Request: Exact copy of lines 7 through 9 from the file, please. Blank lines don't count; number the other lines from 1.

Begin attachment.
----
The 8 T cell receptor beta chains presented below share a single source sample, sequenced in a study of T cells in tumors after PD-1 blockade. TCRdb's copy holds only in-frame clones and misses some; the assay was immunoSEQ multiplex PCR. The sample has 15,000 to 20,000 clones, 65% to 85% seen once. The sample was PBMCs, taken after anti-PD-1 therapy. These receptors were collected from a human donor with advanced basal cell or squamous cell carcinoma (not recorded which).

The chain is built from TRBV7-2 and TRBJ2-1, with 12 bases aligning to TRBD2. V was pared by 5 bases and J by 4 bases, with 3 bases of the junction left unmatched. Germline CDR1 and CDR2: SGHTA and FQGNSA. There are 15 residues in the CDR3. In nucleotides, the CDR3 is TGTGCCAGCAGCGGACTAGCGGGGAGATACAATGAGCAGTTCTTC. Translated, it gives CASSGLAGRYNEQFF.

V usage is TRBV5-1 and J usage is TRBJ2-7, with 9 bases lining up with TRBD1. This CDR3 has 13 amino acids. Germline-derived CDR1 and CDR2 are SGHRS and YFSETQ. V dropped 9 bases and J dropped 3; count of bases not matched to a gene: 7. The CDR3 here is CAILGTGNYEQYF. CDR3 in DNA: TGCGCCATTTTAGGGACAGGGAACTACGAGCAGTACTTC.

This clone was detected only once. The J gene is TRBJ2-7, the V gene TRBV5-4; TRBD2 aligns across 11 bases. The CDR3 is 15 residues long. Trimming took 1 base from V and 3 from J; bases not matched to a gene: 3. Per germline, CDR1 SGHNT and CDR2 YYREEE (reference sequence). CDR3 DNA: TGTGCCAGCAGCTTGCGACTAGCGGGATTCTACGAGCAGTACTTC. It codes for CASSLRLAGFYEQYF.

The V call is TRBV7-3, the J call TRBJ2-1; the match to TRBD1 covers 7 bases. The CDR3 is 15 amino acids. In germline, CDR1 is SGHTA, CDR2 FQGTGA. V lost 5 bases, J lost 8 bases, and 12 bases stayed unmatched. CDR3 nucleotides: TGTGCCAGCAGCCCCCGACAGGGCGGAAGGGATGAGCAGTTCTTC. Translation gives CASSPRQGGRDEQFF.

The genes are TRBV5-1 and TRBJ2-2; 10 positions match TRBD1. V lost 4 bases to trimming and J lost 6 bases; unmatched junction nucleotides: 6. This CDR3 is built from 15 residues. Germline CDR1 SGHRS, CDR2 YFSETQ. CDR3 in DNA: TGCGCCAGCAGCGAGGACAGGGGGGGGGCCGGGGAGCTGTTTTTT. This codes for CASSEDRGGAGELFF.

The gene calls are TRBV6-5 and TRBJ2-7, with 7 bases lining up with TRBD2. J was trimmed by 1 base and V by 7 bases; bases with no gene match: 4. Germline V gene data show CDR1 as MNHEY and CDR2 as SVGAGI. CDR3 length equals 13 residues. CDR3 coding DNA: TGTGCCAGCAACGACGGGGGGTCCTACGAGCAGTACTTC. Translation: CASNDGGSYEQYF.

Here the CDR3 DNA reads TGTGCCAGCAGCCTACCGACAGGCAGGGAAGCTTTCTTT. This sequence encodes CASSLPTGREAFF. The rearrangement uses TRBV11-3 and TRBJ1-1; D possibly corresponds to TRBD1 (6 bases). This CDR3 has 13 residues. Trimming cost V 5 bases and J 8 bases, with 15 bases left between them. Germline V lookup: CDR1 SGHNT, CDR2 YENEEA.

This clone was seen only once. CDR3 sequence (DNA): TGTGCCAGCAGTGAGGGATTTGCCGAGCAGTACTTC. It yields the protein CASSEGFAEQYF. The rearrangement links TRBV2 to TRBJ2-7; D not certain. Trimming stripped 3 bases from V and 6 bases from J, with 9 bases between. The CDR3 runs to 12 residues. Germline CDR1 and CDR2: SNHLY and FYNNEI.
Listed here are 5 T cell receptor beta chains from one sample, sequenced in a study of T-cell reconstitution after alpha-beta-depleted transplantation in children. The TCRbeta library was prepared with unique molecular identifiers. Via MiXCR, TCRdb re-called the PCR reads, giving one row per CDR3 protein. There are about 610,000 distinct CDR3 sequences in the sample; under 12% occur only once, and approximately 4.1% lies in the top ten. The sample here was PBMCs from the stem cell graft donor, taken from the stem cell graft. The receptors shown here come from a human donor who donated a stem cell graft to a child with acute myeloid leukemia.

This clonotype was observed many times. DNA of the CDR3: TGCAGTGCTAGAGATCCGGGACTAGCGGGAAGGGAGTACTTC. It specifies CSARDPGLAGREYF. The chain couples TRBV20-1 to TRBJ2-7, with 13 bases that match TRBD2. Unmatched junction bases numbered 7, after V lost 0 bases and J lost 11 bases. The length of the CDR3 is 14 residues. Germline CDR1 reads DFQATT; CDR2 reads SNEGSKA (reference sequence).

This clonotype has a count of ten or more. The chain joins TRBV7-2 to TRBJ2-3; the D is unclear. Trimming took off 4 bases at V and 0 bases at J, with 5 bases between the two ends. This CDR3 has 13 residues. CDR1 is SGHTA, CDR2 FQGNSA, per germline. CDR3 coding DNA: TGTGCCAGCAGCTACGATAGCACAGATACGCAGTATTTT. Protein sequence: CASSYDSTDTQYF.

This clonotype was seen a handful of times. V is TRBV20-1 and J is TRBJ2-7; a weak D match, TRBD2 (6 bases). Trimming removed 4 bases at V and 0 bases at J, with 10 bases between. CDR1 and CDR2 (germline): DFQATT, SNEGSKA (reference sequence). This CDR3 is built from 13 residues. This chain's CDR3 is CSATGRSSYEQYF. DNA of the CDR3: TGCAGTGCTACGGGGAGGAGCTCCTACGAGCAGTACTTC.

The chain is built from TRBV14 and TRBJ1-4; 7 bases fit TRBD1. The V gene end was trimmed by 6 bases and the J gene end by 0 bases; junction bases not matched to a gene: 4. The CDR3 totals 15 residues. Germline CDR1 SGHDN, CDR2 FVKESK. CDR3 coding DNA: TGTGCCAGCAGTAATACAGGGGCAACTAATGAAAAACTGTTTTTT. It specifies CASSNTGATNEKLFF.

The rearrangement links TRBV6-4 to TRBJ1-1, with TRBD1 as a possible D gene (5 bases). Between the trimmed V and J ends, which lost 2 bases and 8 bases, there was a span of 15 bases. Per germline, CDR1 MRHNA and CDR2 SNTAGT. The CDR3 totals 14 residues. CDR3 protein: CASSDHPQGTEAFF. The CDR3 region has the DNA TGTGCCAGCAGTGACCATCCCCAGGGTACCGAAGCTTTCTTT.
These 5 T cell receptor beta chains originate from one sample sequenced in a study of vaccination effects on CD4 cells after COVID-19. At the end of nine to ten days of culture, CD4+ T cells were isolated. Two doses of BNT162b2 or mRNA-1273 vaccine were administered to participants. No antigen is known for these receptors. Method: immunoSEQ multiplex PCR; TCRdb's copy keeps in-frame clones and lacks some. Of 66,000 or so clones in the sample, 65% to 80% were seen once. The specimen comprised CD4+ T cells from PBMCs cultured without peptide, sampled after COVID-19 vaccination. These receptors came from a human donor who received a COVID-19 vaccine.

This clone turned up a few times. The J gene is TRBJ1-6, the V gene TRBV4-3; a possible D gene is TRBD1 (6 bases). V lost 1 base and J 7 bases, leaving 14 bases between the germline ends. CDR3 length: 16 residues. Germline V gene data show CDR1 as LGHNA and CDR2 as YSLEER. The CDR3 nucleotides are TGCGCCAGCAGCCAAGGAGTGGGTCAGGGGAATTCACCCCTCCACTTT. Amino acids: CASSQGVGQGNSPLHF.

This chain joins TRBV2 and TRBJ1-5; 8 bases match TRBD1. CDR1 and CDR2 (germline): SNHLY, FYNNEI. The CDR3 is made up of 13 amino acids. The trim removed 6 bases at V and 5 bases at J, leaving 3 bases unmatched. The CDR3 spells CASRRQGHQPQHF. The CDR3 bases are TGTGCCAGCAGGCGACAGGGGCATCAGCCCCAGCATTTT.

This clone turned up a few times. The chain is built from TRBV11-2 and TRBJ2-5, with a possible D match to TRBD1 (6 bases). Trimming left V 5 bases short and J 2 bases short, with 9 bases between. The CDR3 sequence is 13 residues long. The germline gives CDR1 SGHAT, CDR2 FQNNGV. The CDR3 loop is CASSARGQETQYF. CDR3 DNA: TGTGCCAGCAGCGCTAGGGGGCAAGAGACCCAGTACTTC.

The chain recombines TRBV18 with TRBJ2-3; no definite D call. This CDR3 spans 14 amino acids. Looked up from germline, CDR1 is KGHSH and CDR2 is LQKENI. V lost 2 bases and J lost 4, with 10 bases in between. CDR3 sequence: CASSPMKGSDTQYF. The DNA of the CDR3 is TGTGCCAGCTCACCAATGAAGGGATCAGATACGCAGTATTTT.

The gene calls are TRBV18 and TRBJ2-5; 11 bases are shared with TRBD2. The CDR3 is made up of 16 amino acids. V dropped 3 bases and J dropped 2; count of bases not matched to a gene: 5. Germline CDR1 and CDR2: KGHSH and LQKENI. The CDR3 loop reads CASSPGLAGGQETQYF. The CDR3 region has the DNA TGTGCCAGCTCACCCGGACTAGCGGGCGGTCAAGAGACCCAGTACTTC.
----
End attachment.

The gene calls are TRBV6-5 and TRBJ2-7, with 7 bases lining up with TRBD2. J was trimmed by 1 base and V by 7 bases; bases with no gene match: 4. Germline V gene data show CDR1 as MNHEY and CDR2 as SVGAGI. CDR3 length equals 13 residues. CDR3 coding DNA: TGTGCCAGCAACGACGGGGGGTCCTACGAGCAGTACTTC. Translation: CASNDGGSYEQYF.

Here the CDR3 DNA reads TGTGCCAGCAGCCTACCGACAGGCAGGGAAGCTTTCTTT. This sequence encodes CASSLPTGREAFF. The rearrangement uses TRBV11-3 and TRBJ1-1; D possibly corresponds to TRBD1 (6 bases). This CDR3 has 13 residues. Trimming cost V 5 bases and J 8 bases, with 15 bases left between them. Germline V lookup: CDR1 SGHNT, CDR2 YENEEA.

This clone was seen only once. CDR3 sequence (DNA): TGTGCCAGCAGTGAGGGATTTGCCGAGCAGTACTTC. It yields the protein CASSEGFAEQYF. The rearrangement links TRBV2 to TRBJ2-7; D not certain. Trimming stripped 3 bases from V and 6 bases from J, with 9 bases between. The CDR3 runs to 12 residues. Germline CDR1 and CDR2: SNHLY and FYNNEI.